I sometimes chuckle at the dichotomous nature of my culinary evolution. On one hand, I’m constantly asked by friends and neighbors for ingredient substitutions when adjusting North American recipes for Israel. Cream of tartar and molasses are now available here, but what about shortening, farmer’s cheese and canned pumpkin? At the same time, I’ve found that living here has made it that much easier for me to access certain ingredients that I was always substituting back in Montreal, when preparing the Moroccan dishes my husband loves best.
I was very young when I married into his Moroccan family, and first learned to cook from my very talented mother-in-law, who later gifted me with a French cookbook of classic Jewish Moroccan recipes that became my kitchen bible. Yet the ingredients in all those recipes were foreign to me, having been raised in a suburb of Boston, on a steady diet of casseroles, meatloaf, brisket and kugel.
Carrot salad with argon oil? Ras al hanout seasoning for meatballs? I was almost always frustrated at the difficulty of locating affordable artichoke bottoms, or a good dark Moroccan paprika. I was usually able to find an agreeable substitute, but there was one item that eluded me entirely during those years in Montreal: The baladi lemon, baladi being the Arabic term used for local or native produce of any kind. I convinced myself that replacing the called-for lemon with quarters of fresh, citrusy lemons would yield decent results and frankly, the finished product was fine. Yet it was only after finally tasting those same recipes using actual, preserved lemons that I recognized the superior flavor produced with the real thing.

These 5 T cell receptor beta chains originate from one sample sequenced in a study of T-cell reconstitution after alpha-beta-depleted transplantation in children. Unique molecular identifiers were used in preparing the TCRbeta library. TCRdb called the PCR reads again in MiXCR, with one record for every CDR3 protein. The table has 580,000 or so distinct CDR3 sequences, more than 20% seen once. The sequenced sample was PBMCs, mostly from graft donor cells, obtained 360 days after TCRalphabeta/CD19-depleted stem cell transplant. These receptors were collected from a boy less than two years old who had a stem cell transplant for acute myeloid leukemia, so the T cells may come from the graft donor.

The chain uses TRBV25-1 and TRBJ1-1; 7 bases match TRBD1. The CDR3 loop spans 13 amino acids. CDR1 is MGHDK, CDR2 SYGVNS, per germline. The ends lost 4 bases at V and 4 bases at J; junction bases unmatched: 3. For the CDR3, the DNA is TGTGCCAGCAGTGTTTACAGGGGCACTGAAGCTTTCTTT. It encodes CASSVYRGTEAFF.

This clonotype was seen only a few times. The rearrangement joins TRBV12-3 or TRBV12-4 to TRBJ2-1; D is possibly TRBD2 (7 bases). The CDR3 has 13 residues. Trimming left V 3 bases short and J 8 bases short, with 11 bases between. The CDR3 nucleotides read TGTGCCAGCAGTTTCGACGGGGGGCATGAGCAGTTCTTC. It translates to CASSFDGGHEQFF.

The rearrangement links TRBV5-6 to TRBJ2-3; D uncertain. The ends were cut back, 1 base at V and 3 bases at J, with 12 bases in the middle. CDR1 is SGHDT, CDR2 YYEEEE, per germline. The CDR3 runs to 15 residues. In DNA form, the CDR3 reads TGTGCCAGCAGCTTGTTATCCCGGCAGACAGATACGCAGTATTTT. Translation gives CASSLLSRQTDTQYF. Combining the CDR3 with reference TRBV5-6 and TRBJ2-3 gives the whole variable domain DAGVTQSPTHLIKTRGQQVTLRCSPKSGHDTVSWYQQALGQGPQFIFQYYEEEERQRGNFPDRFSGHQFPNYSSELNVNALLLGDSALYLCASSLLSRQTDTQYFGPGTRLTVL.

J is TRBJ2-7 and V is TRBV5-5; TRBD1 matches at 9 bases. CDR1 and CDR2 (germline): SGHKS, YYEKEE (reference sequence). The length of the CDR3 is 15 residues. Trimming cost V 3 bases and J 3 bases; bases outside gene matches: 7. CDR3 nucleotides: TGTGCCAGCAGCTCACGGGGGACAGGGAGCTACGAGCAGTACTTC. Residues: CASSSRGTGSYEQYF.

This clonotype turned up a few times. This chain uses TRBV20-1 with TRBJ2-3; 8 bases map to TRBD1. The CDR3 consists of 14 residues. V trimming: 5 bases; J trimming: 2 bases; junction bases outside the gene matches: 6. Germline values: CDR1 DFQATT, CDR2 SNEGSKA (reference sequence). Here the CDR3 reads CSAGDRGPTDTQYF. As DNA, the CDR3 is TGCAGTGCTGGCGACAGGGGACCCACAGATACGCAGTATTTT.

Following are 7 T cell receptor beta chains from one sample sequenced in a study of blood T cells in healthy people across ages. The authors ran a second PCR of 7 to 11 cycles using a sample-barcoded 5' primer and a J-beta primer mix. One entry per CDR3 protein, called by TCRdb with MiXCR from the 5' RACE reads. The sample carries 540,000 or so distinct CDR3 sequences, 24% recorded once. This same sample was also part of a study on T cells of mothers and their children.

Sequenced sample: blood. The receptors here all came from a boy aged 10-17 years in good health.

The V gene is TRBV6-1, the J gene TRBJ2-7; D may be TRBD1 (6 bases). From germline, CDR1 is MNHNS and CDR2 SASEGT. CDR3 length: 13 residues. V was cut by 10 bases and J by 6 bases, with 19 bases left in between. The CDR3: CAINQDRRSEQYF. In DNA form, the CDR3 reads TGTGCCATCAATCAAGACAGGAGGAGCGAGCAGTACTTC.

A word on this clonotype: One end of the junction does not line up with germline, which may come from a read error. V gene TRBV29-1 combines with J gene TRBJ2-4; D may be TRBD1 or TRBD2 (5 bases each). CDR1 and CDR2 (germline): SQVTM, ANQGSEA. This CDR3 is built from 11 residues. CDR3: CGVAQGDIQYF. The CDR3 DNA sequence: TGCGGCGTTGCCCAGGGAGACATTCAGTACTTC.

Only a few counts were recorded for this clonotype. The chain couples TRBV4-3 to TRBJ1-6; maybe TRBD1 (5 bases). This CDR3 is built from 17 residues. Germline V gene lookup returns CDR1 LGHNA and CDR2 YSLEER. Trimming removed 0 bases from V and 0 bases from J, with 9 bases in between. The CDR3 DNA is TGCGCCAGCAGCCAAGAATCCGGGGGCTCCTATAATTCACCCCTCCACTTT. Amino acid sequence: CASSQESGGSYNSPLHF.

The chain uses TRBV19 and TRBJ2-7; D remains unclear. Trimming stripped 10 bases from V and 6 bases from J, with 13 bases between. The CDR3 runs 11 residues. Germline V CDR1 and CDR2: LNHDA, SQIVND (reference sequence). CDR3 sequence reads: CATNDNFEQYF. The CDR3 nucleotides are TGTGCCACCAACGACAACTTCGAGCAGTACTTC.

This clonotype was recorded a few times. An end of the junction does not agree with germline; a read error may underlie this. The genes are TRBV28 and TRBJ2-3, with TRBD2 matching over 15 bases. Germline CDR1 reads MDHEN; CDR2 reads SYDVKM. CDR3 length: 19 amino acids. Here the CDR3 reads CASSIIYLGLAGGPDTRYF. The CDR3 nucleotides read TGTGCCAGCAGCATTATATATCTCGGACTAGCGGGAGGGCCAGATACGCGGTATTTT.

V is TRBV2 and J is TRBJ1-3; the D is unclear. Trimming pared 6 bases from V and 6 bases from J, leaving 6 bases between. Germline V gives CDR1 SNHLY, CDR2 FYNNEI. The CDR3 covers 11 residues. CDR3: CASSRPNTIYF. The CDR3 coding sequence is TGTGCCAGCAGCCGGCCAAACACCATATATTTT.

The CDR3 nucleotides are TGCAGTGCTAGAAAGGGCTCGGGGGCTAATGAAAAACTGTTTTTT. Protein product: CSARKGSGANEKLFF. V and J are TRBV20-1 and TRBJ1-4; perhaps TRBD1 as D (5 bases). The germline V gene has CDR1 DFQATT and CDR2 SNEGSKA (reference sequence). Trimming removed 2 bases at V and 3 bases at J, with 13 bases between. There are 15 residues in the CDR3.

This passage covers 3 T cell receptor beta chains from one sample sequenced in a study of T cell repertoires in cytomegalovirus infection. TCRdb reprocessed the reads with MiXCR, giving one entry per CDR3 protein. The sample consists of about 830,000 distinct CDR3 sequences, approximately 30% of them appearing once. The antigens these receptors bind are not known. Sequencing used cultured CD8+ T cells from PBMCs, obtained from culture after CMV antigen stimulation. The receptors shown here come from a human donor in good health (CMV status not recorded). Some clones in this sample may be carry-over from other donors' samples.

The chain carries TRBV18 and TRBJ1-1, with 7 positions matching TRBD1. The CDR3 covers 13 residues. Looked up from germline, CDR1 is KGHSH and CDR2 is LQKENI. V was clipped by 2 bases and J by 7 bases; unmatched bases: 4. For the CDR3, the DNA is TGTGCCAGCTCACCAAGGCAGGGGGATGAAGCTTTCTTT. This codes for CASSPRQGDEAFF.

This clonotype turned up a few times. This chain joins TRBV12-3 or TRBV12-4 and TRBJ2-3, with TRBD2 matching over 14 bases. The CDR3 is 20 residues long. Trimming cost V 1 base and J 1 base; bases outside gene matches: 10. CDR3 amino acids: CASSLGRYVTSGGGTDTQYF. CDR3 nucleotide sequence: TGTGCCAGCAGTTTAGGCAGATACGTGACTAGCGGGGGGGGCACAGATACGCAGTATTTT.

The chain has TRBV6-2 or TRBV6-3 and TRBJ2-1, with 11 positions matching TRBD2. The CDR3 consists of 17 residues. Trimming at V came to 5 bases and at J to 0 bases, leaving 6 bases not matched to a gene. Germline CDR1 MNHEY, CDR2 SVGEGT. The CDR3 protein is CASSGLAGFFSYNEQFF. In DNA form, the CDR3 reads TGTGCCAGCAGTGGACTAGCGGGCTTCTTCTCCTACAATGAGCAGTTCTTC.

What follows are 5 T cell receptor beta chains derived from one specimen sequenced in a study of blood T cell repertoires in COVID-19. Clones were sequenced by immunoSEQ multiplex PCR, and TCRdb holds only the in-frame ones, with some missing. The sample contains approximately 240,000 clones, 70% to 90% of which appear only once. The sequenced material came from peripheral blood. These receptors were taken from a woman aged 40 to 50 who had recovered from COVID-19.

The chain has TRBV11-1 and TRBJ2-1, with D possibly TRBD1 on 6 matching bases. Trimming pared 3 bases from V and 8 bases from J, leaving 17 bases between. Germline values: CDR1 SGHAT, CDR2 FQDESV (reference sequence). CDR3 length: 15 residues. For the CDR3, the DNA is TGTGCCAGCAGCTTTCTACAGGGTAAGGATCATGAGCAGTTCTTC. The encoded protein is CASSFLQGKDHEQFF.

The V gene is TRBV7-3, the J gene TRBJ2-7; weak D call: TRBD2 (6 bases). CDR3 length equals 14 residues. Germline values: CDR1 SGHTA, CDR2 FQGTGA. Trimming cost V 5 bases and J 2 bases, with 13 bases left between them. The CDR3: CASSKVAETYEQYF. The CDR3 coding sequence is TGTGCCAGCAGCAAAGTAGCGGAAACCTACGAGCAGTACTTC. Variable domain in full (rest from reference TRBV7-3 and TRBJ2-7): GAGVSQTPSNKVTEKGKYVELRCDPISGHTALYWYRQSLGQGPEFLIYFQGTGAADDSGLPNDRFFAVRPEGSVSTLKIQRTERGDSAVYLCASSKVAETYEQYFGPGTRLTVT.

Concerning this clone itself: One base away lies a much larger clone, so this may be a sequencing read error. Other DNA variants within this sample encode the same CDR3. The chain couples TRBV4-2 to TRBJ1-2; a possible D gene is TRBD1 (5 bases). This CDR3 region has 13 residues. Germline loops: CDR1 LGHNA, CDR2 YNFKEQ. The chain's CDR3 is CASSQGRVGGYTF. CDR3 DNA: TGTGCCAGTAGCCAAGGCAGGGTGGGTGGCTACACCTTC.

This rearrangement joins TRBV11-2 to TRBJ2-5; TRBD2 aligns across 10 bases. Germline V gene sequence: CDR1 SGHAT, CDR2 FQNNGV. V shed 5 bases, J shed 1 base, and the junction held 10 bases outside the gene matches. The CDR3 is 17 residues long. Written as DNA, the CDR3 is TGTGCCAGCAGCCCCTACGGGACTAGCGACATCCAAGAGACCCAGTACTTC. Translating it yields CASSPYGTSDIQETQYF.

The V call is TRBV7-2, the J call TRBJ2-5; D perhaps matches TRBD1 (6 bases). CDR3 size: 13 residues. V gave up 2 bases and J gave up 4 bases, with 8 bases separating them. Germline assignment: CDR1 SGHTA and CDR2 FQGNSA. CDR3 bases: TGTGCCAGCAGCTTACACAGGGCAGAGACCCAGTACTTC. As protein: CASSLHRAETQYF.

Preserved lemons are either referred to as limon baladi or limon cavush, which is when the lemons are pickled with spices. Sold as slices, quarters, whole or ground into a spread, cooks of different Sephardic backgrounds use the lemons in various ways, some spreading them on sandwiches, others eating them as they do pickled condiments. In my house, they are a favorite ingredient in fish, chicken and beef dishes.
This chicken dish highlights the flavor of the preserved lemons which are neither acidic nor sour, but simply add a complex, deeply citrusy taste. It’s delicious served over hot fluffed couscous or alongside a simple rice dish.
Chicken Tagine with Kalamata Olives and Preserved (Baladi) Lemons (serves 4-6)
- 1 ½ kilo chicken pieces (I use legs and thighs)
- 1 onion chopped
- 4 cloves garlic minced
- 3 sprigs fresh parsley chopped
- 3 sprigs fresh coriander chopped
- 8 tablespoons extra virgin olive oil
- ⅛ tsp ground ginger
- ½ tsp ground cinnamon
- 1 teaspoon tumeric
- Salt and freshly ground pepper to taste
- 2 whole preserved lemons quartered or about 10 slices
- ⅔ cup kalamata olives
- Wash and dry chicken pieces.
- Chop the onion on one cutting board, while chopping the garlic and herbs together on a separate cutting board.
- In a large deep frying pan, heat oil over medium heat, add onions and dry spices, stirring together.
- Place chicken pieces in the mixture, turning to coat on all sides, then turn up heat and brown the pieces on all sides until golden. Add the garlic, parsley and coriander, along with ¾ cup water.
- Bring to a boil, turn down heat to a simmer and cook 50 minutes, covered on low heat.
- Remove chicken from pan and reduce sauce by bringing it back up to a low boil for approximately five minutes. Add in preserved lemons and olives along with chicken pieces. Heat through before serving.
*A note on the olives. As tempting as it is to use canned, pitted olives in this recipe, make an effort to use the Kalamata olives sold in bulk at the local deli or grocer. The difference in taste is remarkable and the olive flavor marries beautifully with the lemons.